James Franco has been accused of inappropriate or sexually exploitative behavior by five women, according to a new report by The Los Angeles Times. Four out of the five were his students at one point, while another said he acted has her mentor.
"I feel there was an abuse of power, and there was a culture of exploiting non-celebrity women, and a culture of women being replaceable,” said Sarah Tither-Kaplan, according to the exposé. She was a former film student of Franco and was one of the women who, during the Golden Globes, tweeted her disappointed over his win.
Tither-Kaplan claims Franco, on the set of their 2015 film The Long Home, removed the protective guards women wear during a oral sex scene. Two other students also came forward alleging Franco became angry when the women on set didn't want to take their tops off on camera.
Hilary Dusome, who took a class taught by Franco in 2012, had a similar experience. She claims Franco acted inappropriately on set and she was also asked to take her shirt off for a commercial.
“I felt like I was selected for something based on my hard work and my merit, and when I realized it was because I have nice [breasts], it was pretty clear that was not the case,” Dusome explained. “I don’t think he started teaching with bad intentions, but he went down a bad path and damaged a lot of people in the process.”
Another student of Franco, Katie Ryan, told The Times he "would always make everybody think there were possible roles on the table if we were to perform sexual acts or take off our shirts."
Franco and his attorney, Michael Plonsker, have denied the allegations, calling them "not accurate."
On Wednesday night, Franco made an appearance on Late Night with Seth Meyers and the host asked him to respond to the allegations. He said, "Yes, I was sent a couple of the tweets, so yeah, I did read them. I haven’t responded. I think—well the ones I read were not accurate."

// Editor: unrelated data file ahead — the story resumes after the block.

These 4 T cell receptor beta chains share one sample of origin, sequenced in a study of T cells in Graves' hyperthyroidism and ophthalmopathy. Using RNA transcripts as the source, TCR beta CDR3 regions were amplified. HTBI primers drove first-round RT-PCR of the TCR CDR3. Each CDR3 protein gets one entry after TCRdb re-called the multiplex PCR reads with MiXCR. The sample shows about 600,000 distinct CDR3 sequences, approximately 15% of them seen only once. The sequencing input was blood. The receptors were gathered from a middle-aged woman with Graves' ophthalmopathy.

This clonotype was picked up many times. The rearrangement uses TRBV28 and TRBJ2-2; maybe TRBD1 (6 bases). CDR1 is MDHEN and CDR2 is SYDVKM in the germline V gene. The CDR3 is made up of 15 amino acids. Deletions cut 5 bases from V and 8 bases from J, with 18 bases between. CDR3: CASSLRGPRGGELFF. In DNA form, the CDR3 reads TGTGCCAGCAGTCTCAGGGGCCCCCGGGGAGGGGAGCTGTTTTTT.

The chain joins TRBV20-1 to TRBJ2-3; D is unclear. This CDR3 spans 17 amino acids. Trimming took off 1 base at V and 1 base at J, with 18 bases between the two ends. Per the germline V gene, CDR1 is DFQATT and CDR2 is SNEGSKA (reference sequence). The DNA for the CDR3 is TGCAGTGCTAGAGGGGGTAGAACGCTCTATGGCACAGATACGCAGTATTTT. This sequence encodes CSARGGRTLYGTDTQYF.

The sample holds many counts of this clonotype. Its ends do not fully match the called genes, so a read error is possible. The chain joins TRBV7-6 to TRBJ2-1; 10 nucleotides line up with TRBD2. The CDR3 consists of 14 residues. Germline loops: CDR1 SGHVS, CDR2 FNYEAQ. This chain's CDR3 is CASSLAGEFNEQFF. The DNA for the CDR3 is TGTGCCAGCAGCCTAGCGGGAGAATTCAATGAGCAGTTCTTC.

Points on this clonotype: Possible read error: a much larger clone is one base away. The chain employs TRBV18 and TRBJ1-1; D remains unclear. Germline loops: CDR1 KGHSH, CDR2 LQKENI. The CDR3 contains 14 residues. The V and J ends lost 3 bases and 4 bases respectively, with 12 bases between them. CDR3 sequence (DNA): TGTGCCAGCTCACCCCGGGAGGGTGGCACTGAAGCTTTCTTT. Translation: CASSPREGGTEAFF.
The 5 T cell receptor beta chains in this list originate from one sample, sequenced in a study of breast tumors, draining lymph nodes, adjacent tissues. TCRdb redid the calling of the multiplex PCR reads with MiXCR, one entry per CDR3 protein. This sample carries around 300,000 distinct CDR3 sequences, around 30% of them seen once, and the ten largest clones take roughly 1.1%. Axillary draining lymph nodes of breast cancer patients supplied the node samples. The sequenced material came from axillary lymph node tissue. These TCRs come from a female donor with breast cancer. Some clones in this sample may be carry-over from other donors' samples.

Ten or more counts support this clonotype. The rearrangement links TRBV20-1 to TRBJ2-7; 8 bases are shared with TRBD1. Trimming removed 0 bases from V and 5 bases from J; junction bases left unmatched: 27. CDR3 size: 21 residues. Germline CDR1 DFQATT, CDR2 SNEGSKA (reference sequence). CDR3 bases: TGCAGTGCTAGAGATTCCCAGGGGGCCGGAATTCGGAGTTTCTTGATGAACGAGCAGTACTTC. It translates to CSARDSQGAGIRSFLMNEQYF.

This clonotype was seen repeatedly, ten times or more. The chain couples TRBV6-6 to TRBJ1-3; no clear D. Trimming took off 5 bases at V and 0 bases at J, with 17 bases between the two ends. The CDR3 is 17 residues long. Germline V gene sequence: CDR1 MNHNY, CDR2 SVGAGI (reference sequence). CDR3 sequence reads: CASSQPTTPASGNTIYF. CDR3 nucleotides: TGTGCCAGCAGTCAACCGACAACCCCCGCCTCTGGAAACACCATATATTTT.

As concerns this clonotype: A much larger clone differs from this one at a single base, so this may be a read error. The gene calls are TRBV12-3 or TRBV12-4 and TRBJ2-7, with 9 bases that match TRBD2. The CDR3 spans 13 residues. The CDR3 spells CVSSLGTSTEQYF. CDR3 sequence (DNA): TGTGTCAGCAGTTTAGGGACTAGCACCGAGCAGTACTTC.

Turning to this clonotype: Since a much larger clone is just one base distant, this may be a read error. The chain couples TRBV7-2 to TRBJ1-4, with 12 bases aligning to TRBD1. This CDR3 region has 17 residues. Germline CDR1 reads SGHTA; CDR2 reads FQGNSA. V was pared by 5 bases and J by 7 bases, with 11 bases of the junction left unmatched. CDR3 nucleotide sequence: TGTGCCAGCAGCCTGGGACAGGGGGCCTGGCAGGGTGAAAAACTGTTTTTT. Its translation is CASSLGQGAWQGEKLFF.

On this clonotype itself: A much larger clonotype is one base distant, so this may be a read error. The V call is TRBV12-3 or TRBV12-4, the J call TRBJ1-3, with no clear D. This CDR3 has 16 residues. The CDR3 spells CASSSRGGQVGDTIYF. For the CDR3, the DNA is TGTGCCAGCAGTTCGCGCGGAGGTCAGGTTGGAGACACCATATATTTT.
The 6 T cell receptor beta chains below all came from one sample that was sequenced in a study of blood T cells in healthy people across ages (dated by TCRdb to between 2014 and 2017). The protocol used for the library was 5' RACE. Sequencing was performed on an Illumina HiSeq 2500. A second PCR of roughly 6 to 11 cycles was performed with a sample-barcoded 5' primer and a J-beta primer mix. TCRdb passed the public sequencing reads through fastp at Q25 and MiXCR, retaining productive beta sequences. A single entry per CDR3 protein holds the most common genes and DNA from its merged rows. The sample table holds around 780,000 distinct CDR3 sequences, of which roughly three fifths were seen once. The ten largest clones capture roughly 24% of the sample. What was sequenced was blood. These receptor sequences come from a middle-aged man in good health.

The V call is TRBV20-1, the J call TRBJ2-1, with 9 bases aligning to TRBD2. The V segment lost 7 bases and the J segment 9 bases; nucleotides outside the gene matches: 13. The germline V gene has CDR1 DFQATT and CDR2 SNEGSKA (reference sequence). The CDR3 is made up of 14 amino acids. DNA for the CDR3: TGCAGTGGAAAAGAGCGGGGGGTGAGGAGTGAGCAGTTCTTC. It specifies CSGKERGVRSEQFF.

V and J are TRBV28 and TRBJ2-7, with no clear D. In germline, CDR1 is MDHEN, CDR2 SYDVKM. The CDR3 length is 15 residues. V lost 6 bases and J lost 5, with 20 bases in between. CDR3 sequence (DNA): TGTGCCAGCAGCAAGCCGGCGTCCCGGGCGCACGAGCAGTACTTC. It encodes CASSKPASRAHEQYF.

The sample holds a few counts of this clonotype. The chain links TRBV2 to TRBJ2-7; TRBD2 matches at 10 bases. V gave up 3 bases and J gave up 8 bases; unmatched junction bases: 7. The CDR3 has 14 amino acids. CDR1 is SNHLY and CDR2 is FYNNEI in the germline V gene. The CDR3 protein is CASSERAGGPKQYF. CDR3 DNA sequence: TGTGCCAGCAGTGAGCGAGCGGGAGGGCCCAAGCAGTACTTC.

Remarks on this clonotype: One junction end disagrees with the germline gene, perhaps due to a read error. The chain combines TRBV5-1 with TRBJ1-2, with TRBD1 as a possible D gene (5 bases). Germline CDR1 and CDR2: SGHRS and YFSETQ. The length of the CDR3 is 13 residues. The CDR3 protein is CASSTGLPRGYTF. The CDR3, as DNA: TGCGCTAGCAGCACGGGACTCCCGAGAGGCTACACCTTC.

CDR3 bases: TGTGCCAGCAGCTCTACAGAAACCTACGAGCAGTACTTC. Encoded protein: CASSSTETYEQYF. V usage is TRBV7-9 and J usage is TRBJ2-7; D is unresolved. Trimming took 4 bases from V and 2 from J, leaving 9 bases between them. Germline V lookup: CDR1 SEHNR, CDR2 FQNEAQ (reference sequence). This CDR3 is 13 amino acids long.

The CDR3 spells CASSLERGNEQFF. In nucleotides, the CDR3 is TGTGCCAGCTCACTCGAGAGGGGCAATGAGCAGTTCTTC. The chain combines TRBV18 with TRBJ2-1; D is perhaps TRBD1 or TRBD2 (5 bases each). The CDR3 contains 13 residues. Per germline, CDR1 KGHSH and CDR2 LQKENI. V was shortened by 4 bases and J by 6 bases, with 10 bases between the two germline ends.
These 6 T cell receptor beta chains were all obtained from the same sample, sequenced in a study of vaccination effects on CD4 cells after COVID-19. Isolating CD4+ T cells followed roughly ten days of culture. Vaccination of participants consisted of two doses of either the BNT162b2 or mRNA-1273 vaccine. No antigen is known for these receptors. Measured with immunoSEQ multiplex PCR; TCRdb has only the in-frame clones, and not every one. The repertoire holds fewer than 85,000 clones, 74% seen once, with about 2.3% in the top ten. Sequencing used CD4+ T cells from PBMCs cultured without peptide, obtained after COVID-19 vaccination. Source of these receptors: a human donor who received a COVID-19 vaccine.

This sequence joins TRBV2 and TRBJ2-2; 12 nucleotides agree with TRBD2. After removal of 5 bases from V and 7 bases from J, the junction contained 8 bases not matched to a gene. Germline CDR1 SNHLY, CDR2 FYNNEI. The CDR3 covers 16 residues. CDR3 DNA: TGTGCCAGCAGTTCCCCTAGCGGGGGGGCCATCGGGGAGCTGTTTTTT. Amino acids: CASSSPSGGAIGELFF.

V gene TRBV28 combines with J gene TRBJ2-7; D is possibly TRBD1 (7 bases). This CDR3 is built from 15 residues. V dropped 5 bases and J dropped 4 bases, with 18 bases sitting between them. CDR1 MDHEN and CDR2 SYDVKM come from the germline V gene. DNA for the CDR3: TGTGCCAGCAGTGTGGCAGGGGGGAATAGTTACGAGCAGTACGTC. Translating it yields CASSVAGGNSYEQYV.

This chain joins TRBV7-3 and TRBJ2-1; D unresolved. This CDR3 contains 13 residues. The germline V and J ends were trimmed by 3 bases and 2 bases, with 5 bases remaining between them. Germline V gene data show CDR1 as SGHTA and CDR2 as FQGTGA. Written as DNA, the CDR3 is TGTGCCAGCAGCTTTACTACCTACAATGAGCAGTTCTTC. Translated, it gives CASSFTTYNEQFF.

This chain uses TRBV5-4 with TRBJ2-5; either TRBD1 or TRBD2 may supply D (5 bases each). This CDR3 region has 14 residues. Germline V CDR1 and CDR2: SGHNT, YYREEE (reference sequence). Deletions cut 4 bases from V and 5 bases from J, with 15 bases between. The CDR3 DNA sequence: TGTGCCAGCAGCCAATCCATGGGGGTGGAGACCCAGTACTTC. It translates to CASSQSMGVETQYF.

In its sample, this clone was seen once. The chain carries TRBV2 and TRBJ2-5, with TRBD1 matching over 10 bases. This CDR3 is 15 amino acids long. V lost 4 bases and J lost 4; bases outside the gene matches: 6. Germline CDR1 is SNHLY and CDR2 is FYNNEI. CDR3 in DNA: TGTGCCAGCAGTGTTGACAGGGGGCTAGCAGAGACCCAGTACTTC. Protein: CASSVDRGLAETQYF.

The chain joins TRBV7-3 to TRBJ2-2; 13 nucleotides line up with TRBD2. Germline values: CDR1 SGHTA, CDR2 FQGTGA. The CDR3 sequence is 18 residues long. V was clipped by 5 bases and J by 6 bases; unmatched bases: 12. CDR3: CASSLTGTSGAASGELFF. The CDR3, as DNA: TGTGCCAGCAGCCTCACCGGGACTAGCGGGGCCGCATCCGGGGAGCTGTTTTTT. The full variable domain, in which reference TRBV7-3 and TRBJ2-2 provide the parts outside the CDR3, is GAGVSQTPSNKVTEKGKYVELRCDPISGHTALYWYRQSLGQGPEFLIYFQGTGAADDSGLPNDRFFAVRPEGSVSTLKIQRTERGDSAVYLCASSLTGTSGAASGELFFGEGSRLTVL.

"There are people that need to be heard. I have my own side of this story, but I believe in, you know, these people that have been underrepresented getting their stories out enough that I will, you know, hold back things that I could say just because I believe in it that much. And if I have to take a knock because I’m not going to, you know, try and, you know, actively refute things, then I will, because I believe in it that much."
Franco currently has a show on HBO and in a statement to Deadline, the network said they haven't heard of any allegations made against him while on set. "We have verified that no complaints about Mr. Franco have come in on The Deuce production," HBO said.
On Tuesday night, while making an appearance on The Late Show with Stephen Colbert, James Franco was given the floor to respond to recent sexual harassment and assault claims made against him on Twitter.
The Deuce actor answered Colbert's questions about the tweets, which were spurred by the actor's choice to wear a Time's Up pin—promoting sexual harassment preventio—at Sunday's Golden Globes. "There were some things on Twitter, I haven’t read them. I’ve heard about them," Franco stated to the late night host.
Those tweets were from actresses Violet Paley and Sarah Tither-Kaplan, whose claims include Franco exposing himself, inviting underage girls to his hotel room (on more than one occasion), and exploiting their bodies for his movies.
The 39-year-old actor also addressed allegations made by actress Ally Sheedy on the same night. Franco directed the Breakfast Club star in an off-Broadway play in 2014, and Sheedy has since insinuated that he's the reason why she left the entertainment industry.
During the Globes, the 55-year-old actress tweeted, "Why is a man hosting? Why is James Franco allowed in? Said too much" and "James Franco just won. Please never ever ask me why I left the film/tv business." She's since deleted both tweets.
Some people loved it. Others? Not so much.
"I have no idea what I did to Ally Sheedy. I have total respect for her. She took the tweet down, I can’t speak for her," Franco told Colbert.
"The others, in my life I pride myself on taking responsibility for what I’ve done," he continued. "The things I heard are not accurate, but I completely support people coming out because they didn’t have a voice for so long. I don’t want to shut them down in anyway. I think its a good thing and I support it."
"I can’t live if there’s restitution to be made,” he added. "If I’ve done something wrong, I will fix it. I have to. I don’t know what else to do. As far as the bigger issue of how we do it, I really don’t have the answers. I think the point of this whole thing is that we listen. I’m here to listen and learn and change my perspective where it’s off. I’m completely willing and want to."
Watch his full explanation here: